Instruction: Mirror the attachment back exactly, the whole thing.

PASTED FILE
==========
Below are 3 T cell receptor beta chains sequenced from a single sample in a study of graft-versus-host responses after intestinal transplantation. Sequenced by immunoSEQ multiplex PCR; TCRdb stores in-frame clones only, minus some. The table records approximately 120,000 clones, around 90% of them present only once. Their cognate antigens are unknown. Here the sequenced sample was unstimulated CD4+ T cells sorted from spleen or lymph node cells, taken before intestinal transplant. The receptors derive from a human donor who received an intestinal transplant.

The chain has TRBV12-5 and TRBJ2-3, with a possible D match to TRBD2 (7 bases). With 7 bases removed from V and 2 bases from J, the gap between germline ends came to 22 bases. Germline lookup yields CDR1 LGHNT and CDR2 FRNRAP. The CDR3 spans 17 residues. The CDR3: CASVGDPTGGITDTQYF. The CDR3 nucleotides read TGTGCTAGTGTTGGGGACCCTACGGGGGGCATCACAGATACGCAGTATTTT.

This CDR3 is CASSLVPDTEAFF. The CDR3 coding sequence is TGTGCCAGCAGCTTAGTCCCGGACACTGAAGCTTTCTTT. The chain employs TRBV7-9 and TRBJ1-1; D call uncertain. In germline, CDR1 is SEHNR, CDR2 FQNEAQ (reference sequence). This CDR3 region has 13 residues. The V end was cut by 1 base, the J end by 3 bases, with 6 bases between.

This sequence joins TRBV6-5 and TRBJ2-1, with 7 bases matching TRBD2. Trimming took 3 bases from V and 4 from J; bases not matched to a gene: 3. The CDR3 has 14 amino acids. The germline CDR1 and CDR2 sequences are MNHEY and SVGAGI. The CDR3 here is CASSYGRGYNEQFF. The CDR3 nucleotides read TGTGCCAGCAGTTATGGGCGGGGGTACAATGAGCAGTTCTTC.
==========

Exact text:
Below are 3 T cell receptor beta chains sequenced from a single sample in a study of graft-versus-host responses after intestinal transplantation. Sequenced by immunoSEQ multiplex PCR; TCRdb stores in-frame clones only, minus some. The table records approximately 120,000 clones, around 90% of them present only once. Their cognate antigens are unknown. Here the sequenced sample was unstimulated CD4+ T cells sorted from spleen or lymph node cells, taken before intestinal transplant. The receptors derive from a human donor who received an intestinal transplant.

The chain has TRBV12-5 and TRBJ2-3, with a possible D match to TRBD2 (7 bases). With 7 bases removed from V and 2 bases from J, the gap between germline ends came to 22 bases. Germline lookup yields CDR1 LGHNT and CDR2 FRNRAP. The CDR3 spans 17 residues. The CDR3: CASVGDPTGGITDTQYF. The CDR3 nucleotides read TGTGCTAGTGTTGGGGACCCTACGGGGGGCATCACAGATACGCAGTATTTT.

This CDR3 is CASSLVPDTEAFF. The CDR3 coding sequence is TGTGCCAGCAGCTTAGTCCCGGACACTGAAGCTTTCTTT. The chain employs TRBV7-9 and TRBJ1-1; D call uncertain. In germline, CDR1 is SEHNR, CDR2 FQNEAQ (reference sequence). This CDR3 region has 13 residues. The V end was cut by 1 base, the J end by 3 bases, with 6 bases between.

This sequence joins TRBV6-5 and TRBJ2-1, with 7 bases matching TRBD2. Trimming took 3 bases from V and 4 from J; bases not matched to a gene: 3. The CDR3 has 14 amino acids. The germline CDR1 and CDR2 sequences are MNHEY and SVGAGI. The CDR3 here is CASSYGRGYNEQFF. The CDR3 nucleotides read TGTGCCAGCAGTTATGGGCGGGGGTACAATGAGCAGTTCTTC.